September 06, 2018 Trailblazer


Miriam E. Wolff, Lawyer, Port Director and Judge, Dies at 102

Miriam E. Wolff, a lawyer and judge who was the first woman port director of the Port of San Francisco, died on August 27, 2018, in Los Gatos, California.  She was 102 years old.

She died of natural causes, said her sister-in-law Marilyn Wolff.

Beginning in the 1940s, Judge Wolff was a trailblazer in a male-dominated legal profession.  At the age of eleven as a sixth-grade student in the Los Angeles public schools, she decided she wanted to be a lawyer and held true to that vision through her undergraduate years at Stanford University.  She was one of three women in the 1940 graduating class of Stanford Law School, where she was told by some faculty members that she was taking up a man’s place.

Upon graduation Judge Wolff encountered difficulty in finding a job in a law firm, very few of which were willing to hire a woman lawyer in that era.  Instead, she took a civil service examination and went to work as a Deputy Attorney General for the State of California in San Francisco.  She served in that role for twenty-three years, handling a wide range of cases including business, administrative and environmental law matters with a special emphasis on maritime and admiralty law.

In 1968 she was selected by the Port of San Francisco to be its Chief Counsel and in 1970 became the Port Director, the first woman to serve as director of any major world port.  As Port Director, Judge Wolff worked to improve the Port’s labor-management relations and to modernize the port facilities.

She also took a leading role in opposing race and gender discrimination by organizations leasing property from the Port.  The World Trade Club was located in the Ferry Building, one floor above Judge Wolff’s office.  It did not admit women to membership or allow them to eat luncheon in its dining room.   Judge Wolff successfully persuaded the club to alter its rules and became one of its first women members.  She also made it clear to other restaurants on Port property that they could no longer refuse to serve customers on racial grounds.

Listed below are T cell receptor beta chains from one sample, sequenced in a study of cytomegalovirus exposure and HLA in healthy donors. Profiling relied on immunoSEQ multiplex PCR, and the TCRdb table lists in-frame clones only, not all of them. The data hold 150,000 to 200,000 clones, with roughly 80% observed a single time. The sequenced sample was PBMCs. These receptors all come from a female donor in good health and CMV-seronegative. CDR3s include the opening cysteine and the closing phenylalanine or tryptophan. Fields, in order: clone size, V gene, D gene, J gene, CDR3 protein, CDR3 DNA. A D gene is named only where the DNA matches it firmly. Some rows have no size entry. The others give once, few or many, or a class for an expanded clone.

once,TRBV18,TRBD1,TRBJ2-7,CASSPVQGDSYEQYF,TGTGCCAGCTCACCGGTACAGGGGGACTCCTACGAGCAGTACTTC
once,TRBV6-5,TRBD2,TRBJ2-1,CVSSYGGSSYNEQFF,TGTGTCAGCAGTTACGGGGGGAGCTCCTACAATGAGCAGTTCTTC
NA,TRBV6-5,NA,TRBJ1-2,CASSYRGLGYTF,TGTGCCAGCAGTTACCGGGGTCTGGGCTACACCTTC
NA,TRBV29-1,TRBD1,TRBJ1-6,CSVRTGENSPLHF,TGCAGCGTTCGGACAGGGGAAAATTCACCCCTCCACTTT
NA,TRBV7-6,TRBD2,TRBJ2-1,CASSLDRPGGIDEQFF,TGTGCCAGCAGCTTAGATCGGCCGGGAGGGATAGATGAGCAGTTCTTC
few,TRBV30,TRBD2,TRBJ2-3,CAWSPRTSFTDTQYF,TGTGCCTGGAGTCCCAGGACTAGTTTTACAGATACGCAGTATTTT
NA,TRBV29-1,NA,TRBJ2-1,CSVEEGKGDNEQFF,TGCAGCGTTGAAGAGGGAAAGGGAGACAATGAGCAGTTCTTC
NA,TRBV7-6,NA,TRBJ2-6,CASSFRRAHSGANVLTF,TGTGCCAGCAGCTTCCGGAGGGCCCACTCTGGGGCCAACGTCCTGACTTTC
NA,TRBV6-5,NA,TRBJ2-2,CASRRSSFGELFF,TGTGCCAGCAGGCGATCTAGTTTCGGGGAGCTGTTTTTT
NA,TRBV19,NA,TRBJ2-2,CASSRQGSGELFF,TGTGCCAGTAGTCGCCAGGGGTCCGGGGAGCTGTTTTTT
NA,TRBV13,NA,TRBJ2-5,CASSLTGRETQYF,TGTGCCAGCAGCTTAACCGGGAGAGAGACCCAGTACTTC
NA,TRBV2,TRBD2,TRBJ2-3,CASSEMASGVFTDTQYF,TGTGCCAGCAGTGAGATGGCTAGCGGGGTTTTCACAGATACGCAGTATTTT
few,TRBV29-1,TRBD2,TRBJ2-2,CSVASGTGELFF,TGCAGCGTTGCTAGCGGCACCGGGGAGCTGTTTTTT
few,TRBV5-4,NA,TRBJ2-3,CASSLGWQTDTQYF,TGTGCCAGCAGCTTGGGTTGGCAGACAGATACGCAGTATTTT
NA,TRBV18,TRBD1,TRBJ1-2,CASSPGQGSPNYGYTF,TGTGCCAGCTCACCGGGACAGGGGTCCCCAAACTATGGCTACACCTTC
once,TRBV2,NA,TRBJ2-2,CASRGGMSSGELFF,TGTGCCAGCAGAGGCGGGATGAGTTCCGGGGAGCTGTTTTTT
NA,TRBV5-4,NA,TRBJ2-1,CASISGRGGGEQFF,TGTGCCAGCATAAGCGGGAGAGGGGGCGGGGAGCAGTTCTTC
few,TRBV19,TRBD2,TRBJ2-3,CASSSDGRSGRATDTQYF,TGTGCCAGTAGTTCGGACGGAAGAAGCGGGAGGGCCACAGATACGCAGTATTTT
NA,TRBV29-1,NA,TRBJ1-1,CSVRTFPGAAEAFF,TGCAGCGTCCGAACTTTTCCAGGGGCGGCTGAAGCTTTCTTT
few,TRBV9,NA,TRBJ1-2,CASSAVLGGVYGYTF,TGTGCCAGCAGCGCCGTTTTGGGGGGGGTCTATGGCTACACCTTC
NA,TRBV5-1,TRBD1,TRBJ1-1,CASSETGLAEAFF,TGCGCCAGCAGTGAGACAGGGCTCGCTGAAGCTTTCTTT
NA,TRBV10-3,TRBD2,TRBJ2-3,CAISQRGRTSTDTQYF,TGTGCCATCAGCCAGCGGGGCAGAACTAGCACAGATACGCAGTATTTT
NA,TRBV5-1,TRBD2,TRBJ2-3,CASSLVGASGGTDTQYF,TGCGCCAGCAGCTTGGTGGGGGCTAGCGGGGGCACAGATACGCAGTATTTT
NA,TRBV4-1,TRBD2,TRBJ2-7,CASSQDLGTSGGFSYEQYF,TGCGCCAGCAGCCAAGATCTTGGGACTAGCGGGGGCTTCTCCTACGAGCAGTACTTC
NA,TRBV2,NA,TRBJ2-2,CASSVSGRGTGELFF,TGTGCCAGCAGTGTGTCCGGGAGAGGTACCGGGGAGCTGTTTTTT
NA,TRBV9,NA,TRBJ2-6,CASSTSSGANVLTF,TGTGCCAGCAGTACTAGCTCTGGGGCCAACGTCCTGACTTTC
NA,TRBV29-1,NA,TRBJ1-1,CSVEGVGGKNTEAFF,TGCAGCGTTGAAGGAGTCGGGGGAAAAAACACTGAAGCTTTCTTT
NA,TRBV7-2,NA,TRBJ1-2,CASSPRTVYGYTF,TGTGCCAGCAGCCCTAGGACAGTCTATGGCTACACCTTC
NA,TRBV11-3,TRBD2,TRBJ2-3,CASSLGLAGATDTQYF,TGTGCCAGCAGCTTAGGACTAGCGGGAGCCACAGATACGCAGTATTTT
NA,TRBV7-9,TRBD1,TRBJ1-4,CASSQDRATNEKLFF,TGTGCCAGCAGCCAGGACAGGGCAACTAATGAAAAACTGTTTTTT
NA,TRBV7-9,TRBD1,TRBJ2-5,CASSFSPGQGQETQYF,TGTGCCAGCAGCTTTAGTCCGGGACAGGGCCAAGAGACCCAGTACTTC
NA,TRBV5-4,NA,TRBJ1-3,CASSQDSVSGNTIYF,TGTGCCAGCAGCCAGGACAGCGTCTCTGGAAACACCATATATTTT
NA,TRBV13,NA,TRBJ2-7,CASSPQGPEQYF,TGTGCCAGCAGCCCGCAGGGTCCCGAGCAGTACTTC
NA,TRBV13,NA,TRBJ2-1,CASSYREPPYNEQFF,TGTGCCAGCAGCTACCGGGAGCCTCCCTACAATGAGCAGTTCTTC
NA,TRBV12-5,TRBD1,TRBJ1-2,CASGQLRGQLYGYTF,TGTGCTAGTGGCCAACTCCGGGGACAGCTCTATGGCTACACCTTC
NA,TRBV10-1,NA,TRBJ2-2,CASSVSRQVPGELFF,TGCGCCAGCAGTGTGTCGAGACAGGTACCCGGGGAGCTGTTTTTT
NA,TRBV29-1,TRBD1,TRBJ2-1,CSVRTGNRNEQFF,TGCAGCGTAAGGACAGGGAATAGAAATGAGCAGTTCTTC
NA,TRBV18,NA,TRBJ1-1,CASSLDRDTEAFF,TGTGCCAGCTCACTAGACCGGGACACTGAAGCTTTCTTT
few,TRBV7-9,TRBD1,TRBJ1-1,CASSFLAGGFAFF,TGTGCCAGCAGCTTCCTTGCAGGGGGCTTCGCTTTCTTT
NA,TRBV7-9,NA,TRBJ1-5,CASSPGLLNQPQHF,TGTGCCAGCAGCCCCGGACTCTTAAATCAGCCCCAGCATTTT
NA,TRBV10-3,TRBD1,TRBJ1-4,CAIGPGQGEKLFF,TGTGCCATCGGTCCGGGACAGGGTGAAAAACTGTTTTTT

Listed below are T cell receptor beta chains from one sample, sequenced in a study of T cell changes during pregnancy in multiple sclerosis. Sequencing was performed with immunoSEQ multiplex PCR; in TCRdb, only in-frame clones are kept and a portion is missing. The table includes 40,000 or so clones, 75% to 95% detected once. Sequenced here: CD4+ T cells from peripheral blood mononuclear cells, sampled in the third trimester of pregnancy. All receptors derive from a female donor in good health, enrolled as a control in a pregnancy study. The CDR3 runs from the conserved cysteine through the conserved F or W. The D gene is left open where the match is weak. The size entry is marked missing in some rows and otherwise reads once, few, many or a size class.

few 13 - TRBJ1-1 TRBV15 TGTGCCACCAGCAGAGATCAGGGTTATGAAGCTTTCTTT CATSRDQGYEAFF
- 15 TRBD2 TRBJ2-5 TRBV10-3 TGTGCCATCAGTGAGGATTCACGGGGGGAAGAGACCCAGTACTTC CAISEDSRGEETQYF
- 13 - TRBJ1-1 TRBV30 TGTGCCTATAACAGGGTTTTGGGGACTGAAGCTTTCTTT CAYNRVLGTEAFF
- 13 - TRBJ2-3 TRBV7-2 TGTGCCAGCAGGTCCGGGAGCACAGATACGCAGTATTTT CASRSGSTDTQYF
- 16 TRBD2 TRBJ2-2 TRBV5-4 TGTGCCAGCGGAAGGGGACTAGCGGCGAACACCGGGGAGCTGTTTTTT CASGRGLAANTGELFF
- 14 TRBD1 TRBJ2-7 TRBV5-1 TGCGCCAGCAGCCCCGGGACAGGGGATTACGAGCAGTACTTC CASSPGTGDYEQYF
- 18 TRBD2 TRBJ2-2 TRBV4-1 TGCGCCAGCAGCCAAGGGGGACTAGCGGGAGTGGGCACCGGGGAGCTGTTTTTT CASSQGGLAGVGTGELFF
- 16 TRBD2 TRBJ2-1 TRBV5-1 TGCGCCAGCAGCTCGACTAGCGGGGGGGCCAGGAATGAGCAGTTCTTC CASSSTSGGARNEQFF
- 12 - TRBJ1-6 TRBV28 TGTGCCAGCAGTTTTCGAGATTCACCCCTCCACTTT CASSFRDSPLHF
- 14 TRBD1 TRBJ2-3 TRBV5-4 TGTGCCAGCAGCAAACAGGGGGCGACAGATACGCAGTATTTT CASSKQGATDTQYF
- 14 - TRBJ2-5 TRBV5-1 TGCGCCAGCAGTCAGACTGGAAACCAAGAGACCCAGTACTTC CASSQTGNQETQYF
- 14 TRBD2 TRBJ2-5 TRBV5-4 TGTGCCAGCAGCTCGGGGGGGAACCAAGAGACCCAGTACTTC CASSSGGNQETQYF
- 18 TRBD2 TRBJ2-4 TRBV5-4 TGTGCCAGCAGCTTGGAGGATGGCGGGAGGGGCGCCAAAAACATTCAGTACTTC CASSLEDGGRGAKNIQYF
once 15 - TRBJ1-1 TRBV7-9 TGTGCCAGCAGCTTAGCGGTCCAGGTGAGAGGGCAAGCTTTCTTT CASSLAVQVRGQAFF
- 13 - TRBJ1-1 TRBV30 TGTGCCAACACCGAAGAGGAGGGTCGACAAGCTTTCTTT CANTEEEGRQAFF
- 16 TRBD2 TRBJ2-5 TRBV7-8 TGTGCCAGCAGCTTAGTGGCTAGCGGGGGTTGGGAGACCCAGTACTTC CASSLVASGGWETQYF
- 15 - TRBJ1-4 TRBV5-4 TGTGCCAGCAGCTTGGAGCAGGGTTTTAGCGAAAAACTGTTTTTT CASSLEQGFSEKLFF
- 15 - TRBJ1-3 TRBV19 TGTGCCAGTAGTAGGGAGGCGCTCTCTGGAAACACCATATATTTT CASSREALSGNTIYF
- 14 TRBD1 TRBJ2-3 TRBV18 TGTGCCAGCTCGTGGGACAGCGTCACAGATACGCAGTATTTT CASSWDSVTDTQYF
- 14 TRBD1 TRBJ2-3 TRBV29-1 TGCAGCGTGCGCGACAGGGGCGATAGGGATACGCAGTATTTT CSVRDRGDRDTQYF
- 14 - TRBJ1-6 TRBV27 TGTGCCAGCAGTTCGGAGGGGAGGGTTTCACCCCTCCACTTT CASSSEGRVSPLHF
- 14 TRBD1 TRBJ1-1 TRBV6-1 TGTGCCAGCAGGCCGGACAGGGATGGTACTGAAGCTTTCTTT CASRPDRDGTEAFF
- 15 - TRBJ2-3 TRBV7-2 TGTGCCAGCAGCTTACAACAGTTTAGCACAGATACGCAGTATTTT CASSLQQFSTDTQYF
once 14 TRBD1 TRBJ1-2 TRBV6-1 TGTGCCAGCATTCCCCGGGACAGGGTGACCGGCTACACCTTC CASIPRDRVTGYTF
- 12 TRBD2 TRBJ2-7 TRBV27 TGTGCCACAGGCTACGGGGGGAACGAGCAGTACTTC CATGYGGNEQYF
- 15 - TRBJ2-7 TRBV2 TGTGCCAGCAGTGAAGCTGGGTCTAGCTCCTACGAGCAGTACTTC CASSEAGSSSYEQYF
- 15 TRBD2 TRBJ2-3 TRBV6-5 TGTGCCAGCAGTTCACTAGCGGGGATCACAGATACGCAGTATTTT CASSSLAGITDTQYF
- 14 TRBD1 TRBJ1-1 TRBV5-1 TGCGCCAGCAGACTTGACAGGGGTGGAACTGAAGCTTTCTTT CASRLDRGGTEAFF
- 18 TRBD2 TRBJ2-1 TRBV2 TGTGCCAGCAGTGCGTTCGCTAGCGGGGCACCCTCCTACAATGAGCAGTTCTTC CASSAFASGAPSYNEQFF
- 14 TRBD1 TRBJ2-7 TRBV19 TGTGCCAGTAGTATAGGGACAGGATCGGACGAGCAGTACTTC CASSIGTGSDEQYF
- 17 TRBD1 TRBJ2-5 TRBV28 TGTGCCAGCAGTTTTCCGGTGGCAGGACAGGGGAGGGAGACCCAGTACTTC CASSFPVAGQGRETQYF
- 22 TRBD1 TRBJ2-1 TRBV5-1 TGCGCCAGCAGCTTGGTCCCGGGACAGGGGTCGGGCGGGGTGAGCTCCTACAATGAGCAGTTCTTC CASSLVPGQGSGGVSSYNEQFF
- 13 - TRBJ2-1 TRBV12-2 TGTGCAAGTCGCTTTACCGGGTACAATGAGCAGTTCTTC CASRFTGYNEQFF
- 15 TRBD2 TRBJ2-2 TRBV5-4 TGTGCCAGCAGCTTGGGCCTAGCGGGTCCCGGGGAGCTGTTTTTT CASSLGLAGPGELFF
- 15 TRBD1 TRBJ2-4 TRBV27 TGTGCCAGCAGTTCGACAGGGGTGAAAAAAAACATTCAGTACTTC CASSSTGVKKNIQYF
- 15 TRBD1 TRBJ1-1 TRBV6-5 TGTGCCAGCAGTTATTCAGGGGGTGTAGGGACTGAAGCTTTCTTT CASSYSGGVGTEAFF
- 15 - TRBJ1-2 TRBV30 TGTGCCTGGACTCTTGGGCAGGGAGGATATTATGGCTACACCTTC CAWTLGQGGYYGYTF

In 1975 Judge Wolff stepped down as Port Director after five years.  She was then appointed the first woman judge on the Municipal Court of Santa Clara County by Governor Ronald Reagan.  One of her first acts as judge was to allow women to wear pants suits in her courtroom, a controversial issue at the time.  After a decade on the bench where she primarily heard criminal cases, Judge Wolff retired from the bench in 1986 at age 70.  For ten years thereafter she continued to hear cases by assignment by the court.

Miriam Evelyn Wolff was born in Portland, Oregon on July 24, 1916.  Her parents were Leon Wolff, a practicing physician, and Rose Hochberg Wolff.  She had a younger brother Lippman Wolff who became a dentist.  The family moved from Portland to Los Angeles when Judge Wolff was ten.

Throughout her career Judge Wolff was a mentor to many aspiring young women and helped to open opportunities for them.  She was active in Zonta International, a women’s service club.  She chaired the Stanford Law School Board of Visitors and was a member of the California Judges Association, the Santa Clara County Bar Association, the National Association of Women Judges and the American Bar Association.  She also chaired the Santa Clara County Drug Abuse Commission and the Santa Clara County Judicial Systems Advisory Board as well as serving on the Santa Clara County Law Library Commission.

After retirement Judge Wolff was able to indulge her life-long passion for travel.  She also became a volunteer at Stanford’s Cantor Arts Center and helped to arrange and lead a number of art tours for the Center.  She was a long-time resident of Los Altos Hills, California and was living at The Terraces of Los Gatos, a retirement community, at her death.

Her survivors include her nephews Steven Wolff and Larry Wolff and her niece Lori Wolff as well as five great nieces and nephews.

Click here to find the Honorable Miriam E. Wolff's oral history.